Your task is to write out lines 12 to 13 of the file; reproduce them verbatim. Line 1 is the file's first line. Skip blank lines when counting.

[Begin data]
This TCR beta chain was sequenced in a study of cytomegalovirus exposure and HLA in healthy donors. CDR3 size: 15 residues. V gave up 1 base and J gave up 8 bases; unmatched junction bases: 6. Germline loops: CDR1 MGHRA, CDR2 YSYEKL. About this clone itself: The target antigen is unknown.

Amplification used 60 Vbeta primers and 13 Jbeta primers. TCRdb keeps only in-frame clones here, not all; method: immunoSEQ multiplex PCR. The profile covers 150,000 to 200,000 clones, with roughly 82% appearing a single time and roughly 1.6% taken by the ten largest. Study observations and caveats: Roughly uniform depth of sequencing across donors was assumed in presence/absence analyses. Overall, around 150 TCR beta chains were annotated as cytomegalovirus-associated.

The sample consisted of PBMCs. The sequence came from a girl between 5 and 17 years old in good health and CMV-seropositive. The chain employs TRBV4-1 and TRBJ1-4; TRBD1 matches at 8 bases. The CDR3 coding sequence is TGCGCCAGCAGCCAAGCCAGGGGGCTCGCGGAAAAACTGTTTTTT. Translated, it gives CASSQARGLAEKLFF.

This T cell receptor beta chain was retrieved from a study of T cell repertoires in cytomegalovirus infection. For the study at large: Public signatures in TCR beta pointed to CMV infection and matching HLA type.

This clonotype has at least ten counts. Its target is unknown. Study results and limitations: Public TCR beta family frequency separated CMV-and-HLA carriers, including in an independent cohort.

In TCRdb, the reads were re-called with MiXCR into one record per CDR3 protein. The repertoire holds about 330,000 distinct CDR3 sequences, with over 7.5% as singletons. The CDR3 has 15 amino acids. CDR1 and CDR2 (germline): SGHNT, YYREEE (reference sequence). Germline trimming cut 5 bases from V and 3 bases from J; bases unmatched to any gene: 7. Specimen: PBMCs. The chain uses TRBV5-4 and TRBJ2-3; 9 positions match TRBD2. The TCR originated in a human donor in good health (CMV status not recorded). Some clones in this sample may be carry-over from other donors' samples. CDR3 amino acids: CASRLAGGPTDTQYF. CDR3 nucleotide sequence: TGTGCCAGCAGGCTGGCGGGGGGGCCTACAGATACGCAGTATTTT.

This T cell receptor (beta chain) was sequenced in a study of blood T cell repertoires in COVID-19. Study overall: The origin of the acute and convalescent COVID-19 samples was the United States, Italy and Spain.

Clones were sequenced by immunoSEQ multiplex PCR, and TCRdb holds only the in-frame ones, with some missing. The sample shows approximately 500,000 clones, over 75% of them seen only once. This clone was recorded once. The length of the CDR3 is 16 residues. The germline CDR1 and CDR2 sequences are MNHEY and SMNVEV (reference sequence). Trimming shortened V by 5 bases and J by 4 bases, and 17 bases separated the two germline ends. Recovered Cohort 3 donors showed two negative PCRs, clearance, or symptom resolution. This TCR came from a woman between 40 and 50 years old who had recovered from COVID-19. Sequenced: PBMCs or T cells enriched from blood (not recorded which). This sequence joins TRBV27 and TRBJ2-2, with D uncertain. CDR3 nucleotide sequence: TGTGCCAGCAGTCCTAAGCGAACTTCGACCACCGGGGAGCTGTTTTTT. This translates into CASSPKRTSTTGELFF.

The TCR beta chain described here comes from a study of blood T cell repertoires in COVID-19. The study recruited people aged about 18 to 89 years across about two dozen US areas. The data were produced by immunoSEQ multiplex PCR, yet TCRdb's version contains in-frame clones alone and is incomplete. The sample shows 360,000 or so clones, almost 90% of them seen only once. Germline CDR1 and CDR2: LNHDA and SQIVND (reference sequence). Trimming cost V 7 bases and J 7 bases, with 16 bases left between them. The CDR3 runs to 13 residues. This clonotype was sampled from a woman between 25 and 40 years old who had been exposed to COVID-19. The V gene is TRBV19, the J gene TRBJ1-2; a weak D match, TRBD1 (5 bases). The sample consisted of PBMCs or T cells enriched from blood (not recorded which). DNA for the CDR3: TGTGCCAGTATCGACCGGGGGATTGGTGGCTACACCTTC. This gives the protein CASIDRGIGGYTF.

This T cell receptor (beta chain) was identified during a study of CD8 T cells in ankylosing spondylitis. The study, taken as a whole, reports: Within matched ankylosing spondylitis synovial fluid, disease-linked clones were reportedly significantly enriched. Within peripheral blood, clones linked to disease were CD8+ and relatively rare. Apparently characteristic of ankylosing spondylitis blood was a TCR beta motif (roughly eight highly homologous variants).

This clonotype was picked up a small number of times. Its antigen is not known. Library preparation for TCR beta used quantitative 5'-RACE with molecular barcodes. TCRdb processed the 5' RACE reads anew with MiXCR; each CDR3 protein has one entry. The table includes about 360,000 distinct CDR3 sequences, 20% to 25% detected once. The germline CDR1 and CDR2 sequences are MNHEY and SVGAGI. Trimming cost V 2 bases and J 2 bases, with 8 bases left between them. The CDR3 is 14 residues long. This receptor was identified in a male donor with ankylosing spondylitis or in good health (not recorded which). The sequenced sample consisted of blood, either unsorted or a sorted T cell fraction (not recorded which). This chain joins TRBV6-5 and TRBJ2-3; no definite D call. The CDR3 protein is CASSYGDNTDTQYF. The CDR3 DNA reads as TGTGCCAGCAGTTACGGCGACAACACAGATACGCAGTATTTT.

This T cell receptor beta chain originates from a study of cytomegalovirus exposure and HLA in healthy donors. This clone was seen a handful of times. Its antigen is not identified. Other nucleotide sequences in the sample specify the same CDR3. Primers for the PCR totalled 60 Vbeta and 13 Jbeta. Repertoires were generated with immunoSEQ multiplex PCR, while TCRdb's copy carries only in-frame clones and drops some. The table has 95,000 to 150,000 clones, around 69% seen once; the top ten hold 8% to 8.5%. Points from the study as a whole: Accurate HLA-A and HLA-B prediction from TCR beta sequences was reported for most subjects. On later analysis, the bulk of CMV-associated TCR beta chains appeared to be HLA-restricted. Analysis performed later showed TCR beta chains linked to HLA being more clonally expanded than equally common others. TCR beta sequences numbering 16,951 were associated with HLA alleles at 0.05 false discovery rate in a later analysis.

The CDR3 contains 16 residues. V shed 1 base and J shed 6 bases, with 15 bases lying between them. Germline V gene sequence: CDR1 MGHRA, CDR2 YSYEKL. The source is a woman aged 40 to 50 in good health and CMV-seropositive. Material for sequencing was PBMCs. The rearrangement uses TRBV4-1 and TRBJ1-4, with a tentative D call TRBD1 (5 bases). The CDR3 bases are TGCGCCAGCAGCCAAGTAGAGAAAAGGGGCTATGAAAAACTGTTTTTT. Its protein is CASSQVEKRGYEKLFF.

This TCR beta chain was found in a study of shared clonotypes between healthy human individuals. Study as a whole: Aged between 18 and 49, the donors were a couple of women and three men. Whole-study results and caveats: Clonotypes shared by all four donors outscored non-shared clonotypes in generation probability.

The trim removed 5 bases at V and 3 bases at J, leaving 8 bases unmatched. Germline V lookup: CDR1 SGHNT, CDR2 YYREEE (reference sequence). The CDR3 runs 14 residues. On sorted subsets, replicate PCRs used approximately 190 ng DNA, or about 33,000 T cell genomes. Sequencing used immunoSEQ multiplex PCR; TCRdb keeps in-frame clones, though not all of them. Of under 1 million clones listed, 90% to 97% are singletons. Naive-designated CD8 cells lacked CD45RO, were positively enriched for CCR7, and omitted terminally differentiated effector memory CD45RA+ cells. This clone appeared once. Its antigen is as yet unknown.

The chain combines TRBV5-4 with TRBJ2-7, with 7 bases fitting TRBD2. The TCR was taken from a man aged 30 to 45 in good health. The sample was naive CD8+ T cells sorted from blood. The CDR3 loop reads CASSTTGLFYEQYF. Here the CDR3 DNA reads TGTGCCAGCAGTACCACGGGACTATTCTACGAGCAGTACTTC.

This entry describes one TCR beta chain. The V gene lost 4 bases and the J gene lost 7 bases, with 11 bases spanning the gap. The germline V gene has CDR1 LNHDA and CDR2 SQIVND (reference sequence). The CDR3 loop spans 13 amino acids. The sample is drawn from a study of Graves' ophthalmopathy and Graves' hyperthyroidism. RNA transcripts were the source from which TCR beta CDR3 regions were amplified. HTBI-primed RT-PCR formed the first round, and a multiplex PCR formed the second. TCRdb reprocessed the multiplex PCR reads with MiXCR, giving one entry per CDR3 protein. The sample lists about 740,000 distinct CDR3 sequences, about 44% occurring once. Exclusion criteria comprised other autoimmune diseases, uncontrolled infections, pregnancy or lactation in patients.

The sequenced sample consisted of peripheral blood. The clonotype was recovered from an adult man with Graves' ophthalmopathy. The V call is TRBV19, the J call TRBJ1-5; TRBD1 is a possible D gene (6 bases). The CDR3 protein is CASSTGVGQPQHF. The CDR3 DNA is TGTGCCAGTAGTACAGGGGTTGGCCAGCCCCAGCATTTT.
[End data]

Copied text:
This T cell receptor beta chain originates from a study of cytomegalovirus exposure and HLA in healthy donors. This clone was seen a handful of times. Its antigen is not identified. Other nucleotide sequences in the sample specify the same CDR3. Primers for the PCR totalled 60 Vbeta and 13 Jbeta. Repertoires were generated with immunoSEQ multiplex PCR, while TCRdb's copy carries only in-frame clones and drops some. The table has 95,000 to 150,000 clones, around 69% seen once; the top ten hold 8% to 8.5%. Points from the study as a whole: Accurate HLA-A and HLA-B prediction from TCR beta sequences was reported for most subjects. On later analysis, the bulk of CMV-associated TCR beta chains appeared to be HLA-restricted. Analysis performed later showed TCR beta chains linked to HLA being more clonally expanded than equally common others. TCR beta sequences numbering 16,951 were associated with HLA alleles at 0.05 false discovery rate in a later analysis.

The CDR3 contains 16 residues. V shed 1 base and J shed 6 bases, with 15 bases lying between them. Germline V gene sequence: CDR1 MGHRA, CDR2 YSYEKL. The source is a woman aged 40 to 50 in good health and CMV-seropositive. Material for sequencing was PBMCs. The rearrangement uses TRBV4-1 and TRBJ1-4, with a tentative D call TRBD1 (5 bases). The CDR3 bases are TGCGCCAGCAGCCAAGTAGAGAAAAGGGGCTATGAAAAACTGTTTTTT. Its protein is CASSQVEKRGYEKLFF.